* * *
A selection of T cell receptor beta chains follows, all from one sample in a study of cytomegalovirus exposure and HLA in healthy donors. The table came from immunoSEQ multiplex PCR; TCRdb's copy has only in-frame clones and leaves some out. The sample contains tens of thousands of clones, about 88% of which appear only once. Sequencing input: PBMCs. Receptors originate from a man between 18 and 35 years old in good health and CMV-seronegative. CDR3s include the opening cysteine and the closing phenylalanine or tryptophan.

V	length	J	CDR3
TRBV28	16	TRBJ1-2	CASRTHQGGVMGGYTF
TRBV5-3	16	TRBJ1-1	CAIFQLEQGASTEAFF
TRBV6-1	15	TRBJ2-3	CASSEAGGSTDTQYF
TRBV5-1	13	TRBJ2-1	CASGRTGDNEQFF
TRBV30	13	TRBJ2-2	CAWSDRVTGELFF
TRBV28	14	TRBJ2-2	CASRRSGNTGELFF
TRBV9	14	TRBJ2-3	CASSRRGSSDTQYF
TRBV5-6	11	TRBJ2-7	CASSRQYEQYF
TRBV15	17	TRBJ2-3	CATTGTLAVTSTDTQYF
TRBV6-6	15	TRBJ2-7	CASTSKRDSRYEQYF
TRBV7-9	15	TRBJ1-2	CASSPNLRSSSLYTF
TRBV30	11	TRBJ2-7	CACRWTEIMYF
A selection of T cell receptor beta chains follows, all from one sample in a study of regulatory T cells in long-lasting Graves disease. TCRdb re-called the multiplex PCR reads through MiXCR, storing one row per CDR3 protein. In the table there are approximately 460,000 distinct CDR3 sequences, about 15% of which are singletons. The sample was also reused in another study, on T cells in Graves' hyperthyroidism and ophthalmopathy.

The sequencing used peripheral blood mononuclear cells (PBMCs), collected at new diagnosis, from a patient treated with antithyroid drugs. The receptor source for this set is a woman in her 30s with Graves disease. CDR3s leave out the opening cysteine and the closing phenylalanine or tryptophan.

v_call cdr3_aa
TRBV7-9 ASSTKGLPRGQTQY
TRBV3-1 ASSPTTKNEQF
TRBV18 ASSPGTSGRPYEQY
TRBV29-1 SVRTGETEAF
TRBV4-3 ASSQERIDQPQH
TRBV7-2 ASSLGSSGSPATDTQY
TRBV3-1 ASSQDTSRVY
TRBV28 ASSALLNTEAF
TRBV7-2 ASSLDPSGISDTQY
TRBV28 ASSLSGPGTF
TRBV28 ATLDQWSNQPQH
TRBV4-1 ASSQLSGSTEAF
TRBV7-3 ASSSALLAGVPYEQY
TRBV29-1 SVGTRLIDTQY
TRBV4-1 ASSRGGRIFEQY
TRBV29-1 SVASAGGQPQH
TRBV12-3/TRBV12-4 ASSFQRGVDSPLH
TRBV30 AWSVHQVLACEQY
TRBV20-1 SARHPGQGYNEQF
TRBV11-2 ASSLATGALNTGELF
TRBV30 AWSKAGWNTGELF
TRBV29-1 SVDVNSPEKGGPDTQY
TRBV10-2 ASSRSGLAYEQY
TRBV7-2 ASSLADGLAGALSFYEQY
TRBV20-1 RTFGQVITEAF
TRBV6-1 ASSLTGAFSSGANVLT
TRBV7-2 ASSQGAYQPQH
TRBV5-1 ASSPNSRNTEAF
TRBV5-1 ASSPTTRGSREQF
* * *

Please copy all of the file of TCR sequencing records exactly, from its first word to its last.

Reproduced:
A selection of T cell receptor beta chains follows, all from one sample in a study of cytomegalovirus exposure and HLA in healthy donors. The table came from immunoSEQ multiplex PCR; TCRdb's copy has only in-frame clones and leaves some out. The sample contains tens of thousands of clones, about 88% of which appear only once. Sequencing input: PBMCs. Receptors originate from a man between 18 and 35 years old in good health and CMV-seronegative. CDR3s include the opening cysteine and the closing phenylalanine or tryptophan.

V	length	J	CDR3
TRBV28	16	TRBJ1-2	CASRTHQGGVMGGYTF
TRBV5-3	16	TRBJ1-1	CAIFQLEQGASTEAFF
TRBV6-1	15	TRBJ2-3	CASSEAGGSTDTQYF
TRBV5-1	13	TRBJ2-1	CASGRTGDNEQFF
TRBV30	13	TRBJ2-2	CAWSDRVTGELFF
TRBV28	14	TRBJ2-2	CASRRSGNTGELFF
TRBV9	14	TRBJ2-3	CASSRRGSSDTQYF
TRBV5-6	11	TRBJ2-7	CASSRQYEQYF
TRBV15	17	TRBJ2-3	CATTGTLAVTSTDTQYF
TRBV6-6	15	TRBJ2-7	CASTSKRDSRYEQYF
TRBV7-9	15	TRBJ1-2	CASSPNLRSSSLYTF
TRBV30	11	TRBJ2-7	CACRWTEIMYF
A selection of T cell receptor beta chains follows, all from one sample in a study of regulatory T cells in long-lasting Graves disease. TCRdb re-called the multiplex PCR reads through MiXCR, storing one row per CDR3 protein. In the table there are approximately 460,000 distinct CDR3 sequences, about 15% of which are singletons. The sample was also reused in another study, on T cells in Graves' hyperthyroidism and ophthalmopathy.

The sequencing used peripheral blood mononuclear cells (PBMCs), collected at new diagnosis, from a patient treated with antithyroid drugs. The receptor source for this set is a woman in her 30s with Graves disease. CDR3s leave out the opening cysteine and the closing phenylalanine or tryptophan.

v_call cdr3_aa
TRBV7-9 ASSTKGLPRGQTQY
TRBV3-1 ASSPTTKNEQF
TRBV18 ASSPGTSGRPYEQY
TRBV29-1 SVRTGETEAF
TRBV4-3 ASSQERIDQPQH
TRBV7-2 ASSLGSSGSPATDTQY
TRBV3-1 ASSQDTSRVY
TRBV28 ASSALLNTEAF
TRBV7-2 ASSLDPSGISDTQY
TRBV28 ASSLSGPGTF
TRBV28 ATLDQWSNQPQH
TRBV4-1 ASSQLSGSTEAF
TRBV7-3 ASSSALLAGVPYEQY
TRBV29-1 SVGTRLIDTQY
TRBV4-1 ASSRGGRIFEQY
TRBV29-1 SVASAGGQPQH
TRBV12-3/TRBV12-4 ASSFQRGVDSPLH
TRBV30 AWSVHQVLACEQY
TRBV20-1 SARHPGQGYNEQF
TRBV11-2 ASSLATGALNTGELF
TRBV30 AWSKAGWNTGELF
TRBV29-1 SVDVNSPEKGGPDTQY
TRBV10-2 ASSRSGLAYEQY
TRBV7-2 ASSLADGLAGALSFYEQY
TRBV20-1 RTFGQVITEAF
TRBV6-1 ASSLTGAFSSGANVLT
TRBV7-2 ASSQGAYQPQH
TRBV5-1 ASSPNSRNTEAF
TRBV5-1 ASSPTTRGSREQF